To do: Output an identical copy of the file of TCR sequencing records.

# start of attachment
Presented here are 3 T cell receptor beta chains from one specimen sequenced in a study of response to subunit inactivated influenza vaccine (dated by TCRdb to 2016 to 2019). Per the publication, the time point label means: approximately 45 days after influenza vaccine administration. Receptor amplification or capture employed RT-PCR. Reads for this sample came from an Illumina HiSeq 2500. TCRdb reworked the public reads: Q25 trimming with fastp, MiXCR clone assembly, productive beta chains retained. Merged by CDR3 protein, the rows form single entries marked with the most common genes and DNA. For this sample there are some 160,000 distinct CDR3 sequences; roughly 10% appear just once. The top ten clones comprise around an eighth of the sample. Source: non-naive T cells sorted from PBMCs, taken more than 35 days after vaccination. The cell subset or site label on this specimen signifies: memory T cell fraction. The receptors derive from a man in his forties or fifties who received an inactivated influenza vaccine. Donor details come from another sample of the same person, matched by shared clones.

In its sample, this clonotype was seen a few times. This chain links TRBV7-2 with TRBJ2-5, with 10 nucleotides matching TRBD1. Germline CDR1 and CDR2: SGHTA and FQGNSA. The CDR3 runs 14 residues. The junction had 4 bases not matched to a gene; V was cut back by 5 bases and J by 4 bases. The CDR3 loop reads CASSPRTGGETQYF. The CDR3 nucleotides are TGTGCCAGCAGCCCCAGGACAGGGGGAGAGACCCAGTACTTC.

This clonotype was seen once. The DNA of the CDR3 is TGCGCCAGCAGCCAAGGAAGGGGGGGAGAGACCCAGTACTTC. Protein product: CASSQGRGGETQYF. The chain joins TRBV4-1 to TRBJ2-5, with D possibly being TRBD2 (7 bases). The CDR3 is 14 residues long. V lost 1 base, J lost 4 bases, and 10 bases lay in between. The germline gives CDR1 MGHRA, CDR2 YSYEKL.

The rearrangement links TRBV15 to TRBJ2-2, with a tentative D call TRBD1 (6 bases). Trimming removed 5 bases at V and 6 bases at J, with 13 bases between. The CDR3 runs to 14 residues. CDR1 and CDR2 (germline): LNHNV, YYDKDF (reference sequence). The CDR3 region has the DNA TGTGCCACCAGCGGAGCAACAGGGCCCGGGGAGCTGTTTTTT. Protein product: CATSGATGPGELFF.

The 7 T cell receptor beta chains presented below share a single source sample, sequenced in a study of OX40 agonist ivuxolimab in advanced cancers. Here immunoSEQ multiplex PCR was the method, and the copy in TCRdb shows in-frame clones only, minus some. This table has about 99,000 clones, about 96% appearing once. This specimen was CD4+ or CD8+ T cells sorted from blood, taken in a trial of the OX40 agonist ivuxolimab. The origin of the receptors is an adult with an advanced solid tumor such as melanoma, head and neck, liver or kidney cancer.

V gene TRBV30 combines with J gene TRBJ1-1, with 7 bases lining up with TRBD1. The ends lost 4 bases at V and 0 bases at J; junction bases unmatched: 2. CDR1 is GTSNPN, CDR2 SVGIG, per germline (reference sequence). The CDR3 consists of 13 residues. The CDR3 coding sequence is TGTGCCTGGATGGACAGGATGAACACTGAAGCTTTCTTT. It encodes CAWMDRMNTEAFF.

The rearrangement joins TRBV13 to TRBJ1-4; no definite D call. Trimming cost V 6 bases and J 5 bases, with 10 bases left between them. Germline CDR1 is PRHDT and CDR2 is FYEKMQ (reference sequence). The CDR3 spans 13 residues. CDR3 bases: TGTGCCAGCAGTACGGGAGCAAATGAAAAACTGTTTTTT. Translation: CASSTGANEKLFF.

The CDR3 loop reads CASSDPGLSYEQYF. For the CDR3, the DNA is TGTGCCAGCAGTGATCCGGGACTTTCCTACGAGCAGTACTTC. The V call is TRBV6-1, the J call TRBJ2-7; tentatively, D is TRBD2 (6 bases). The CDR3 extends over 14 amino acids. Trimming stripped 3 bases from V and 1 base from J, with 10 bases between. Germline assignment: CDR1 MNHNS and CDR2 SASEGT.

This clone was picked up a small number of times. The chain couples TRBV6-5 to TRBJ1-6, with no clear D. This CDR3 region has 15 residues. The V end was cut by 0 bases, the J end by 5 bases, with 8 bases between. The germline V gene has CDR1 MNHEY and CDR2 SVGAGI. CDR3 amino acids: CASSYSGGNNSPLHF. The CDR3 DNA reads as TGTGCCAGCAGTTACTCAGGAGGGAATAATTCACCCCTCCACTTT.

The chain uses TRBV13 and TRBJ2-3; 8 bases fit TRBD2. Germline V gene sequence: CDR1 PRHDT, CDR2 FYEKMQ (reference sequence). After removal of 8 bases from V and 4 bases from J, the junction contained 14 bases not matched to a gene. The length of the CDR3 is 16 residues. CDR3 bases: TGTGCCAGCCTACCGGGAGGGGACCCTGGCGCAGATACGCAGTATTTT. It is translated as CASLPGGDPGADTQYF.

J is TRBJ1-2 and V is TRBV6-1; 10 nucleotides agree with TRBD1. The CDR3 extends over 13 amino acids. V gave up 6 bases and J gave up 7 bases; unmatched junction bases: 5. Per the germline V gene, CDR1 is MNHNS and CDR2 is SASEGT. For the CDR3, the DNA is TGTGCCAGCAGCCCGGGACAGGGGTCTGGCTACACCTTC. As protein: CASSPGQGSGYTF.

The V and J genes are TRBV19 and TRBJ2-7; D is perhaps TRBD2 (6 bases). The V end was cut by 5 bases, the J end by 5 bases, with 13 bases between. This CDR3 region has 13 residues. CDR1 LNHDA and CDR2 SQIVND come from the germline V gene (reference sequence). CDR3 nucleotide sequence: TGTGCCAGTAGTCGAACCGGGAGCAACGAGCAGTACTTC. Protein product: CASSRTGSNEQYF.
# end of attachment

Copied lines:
Presented here are 3 T cell receptor beta chains from one specimen sequenced in a study of response to subunit inactivated influenza vaccine (dated by TCRdb to 2016 to 2019). Per the publication, the time point label means: approximately 45 days after influenza vaccine administration. Receptor amplification or capture employed RT-PCR. Reads for this sample came from an Illumina HiSeq 2500. TCRdb reworked the public reads: Q25 trimming with fastp, MiXCR clone assembly, productive beta chains retained. Merged by CDR3 protein, the rows form single entries marked with the most common genes and DNA. For this sample there are some 160,000 distinct CDR3 sequences; roughly 10% appear just once. The top ten clones comprise around an eighth of the sample. Source: non-naive T cells sorted from PBMCs, taken more than 35 days after vaccination. The cell subset or site label on this specimen signifies: memory T cell fraction. The receptors derive from a man in his forties or fifties who received an inactivated influenza vaccine. Donor details come from another sample of the same person, matched by shared clones.

In its sample, this clonotype was seen a few times. This chain links TRBV7-2 with TRBJ2-5, with 10 nucleotides matching TRBD1. Germline CDR1 and CDR2: SGHTA and FQGNSA. The CDR3 runs 14 residues. The junction had 4 bases not matched to a gene; V was cut back by 5 bases and J by 4 bases. The CDR3 loop reads CASSPRTGGETQYF. The CDR3 nucleotides are TGTGCCAGCAGCCCCAGGACAGGGGGAGAGACCCAGTACTTC.

This clonotype was seen once. The DNA of the CDR3 is TGCGCCAGCAGCCAAGGAAGGGGGGGAGAGACCCAGTACTTC. Protein product: CASSQGRGGETQYF. The chain joins TRBV4-1 to TRBJ2-5, with D possibly being TRBD2 (7 bases). The CDR3 is 14 residues long. V lost 1 base, J lost 4 bases, and 10 bases lay in between. The germline gives CDR1 MGHRA, CDR2 YSYEKL.

The rearrangement links TRBV15 to TRBJ2-2, with a tentative D call TRBD1 (6 bases). Trimming removed 5 bases at V and 6 bases at J, with 13 bases between. The CDR3 runs to 14 residues. CDR1 and CDR2 (germline): LNHNV, YYDKDF (reference sequence). The CDR3 region has the DNA TGTGCCACCAGCGGAGCAACAGGGCCCGGGGAGCTGTTTTTT. Protein product: CATSGATGPGELFF.

The 7 T cell receptor beta chains presented below share a single source sample, sequenced in a study of OX40 agonist ivuxolimab in advanced cancers. Here immunoSEQ multiplex PCR was the method, and the copy in TCRdb shows in-frame clones only, minus some. This table has about 99,000 clones, about 96% appearing once. This specimen was CD4+ or CD8+ T cells sorted from blood, taken in a trial of the OX40 agonist ivuxolimab. The origin of the receptors is an adult with an advanced solid tumor such as melanoma, head and neck, liver or kidney cancer.

V gene TRBV30 combines with J gene TRBJ1-1, with 7 bases lining up with TRBD1. The ends lost 4 bases at V and 0 bases at J; junction bases unmatched: 2. CDR1 is GTSNPN, CDR2 SVGIG, per germline (reference sequence). The CDR3 consists of 13 residues. The CDR3 coding sequence is TGTGCCTGGATGGACAGGATGAACACTGAAGCTTTCTTT. It encodes CAWMDRMNTEAFF.

The rearrangement joins TRBV13 to TRBJ1-4; no definite D call. Trimming cost V 6 bases and J 5 bases, with 10 bases left between them. Germline CDR1 is PRHDT and CDR2 is FYEKMQ (reference sequence). The CDR3 spans 13 residues. CDR3 bases: TGTGCCAGCAGTACGGGAGCAAATGAAAAACTGTTTTTT. Translation: CASSTGANEKLFF.

The CDR3 loop reads CASSDPGLSYEQYF. For the CDR3, the DNA is TGTGCCAGCAGTGATCCGGGACTTTCCTACGAGCAGTACTTC. The V call is TRBV6-1, the J call TRBJ2-7; tentatively, D is TRBD2 (6 bases). The CDR3 extends over 14 amino acids. Trimming stripped 3 bases from V and 1 base from J, with 10 bases between. Germline assignment: CDR1 MNHNS and CDR2 SASEGT.

This clone was picked up a small number of times. The chain couples TRBV6-5 to TRBJ1-6, with no clear D. This CDR3 region has 15 residues. The V end was cut by 0 bases, the J end by 5 bases, with 8 bases between. The germline V gene has CDR1 MNHEY and CDR2 SVGAGI. CDR3 amino acids: CASSYSGGNNSPLHF. The CDR3 DNA reads as TGTGCCAGCAGTTACTCAGGAGGGAATAATTCACCCCTCCACTTT.

The chain uses TRBV13 and TRBJ2-3; 8 bases fit TRBD2. Germline V gene sequence: CDR1 PRHDT, CDR2 FYEKMQ (reference sequence). After removal of 8 bases from V and 4 bases from J, the junction contained 14 bases not matched to a gene. The length of the CDR3 is 16 residues. CDR3 bases: TGTGCCAGCCTACCGGGAGGGGACCCTGGCGCAGATACGCAGTATTTT. It is translated as CASLPGGDPGADTQYF.

J is TRBJ1-2 and V is TRBV6-1; 10 nucleotides agree with TRBD1. The CDR3 extends over 13 amino acids. V gave up 6 bases and J gave up 7 bases; unmatched junction bases: 5. Per the germline V gene, CDR1 is MNHNS and CDR2 is SASEGT. For the CDR3, the DNA is TGTGCCAGCAGCCCGGGACAGGGGTCTGGCTACACCTTC. As protein: CASSPGQGSGYTF.

The V and J genes are TRBV19 and TRBJ2-7; D is perhaps TRBD2 (6 bases). The V end was cut by 5 bases, the J end by 5 bases, with 13 bases between. This CDR3 region has 13 residues. CDR1 LNHDA and CDR2 SQIVND come from the germline V gene (reference sequence). CDR3 nucleotide sequence: TGTGCCAGTAGTCGAACCGGGAGCAACGAGCAGTACTTC. Protein product: CASSRTGSNEQYF.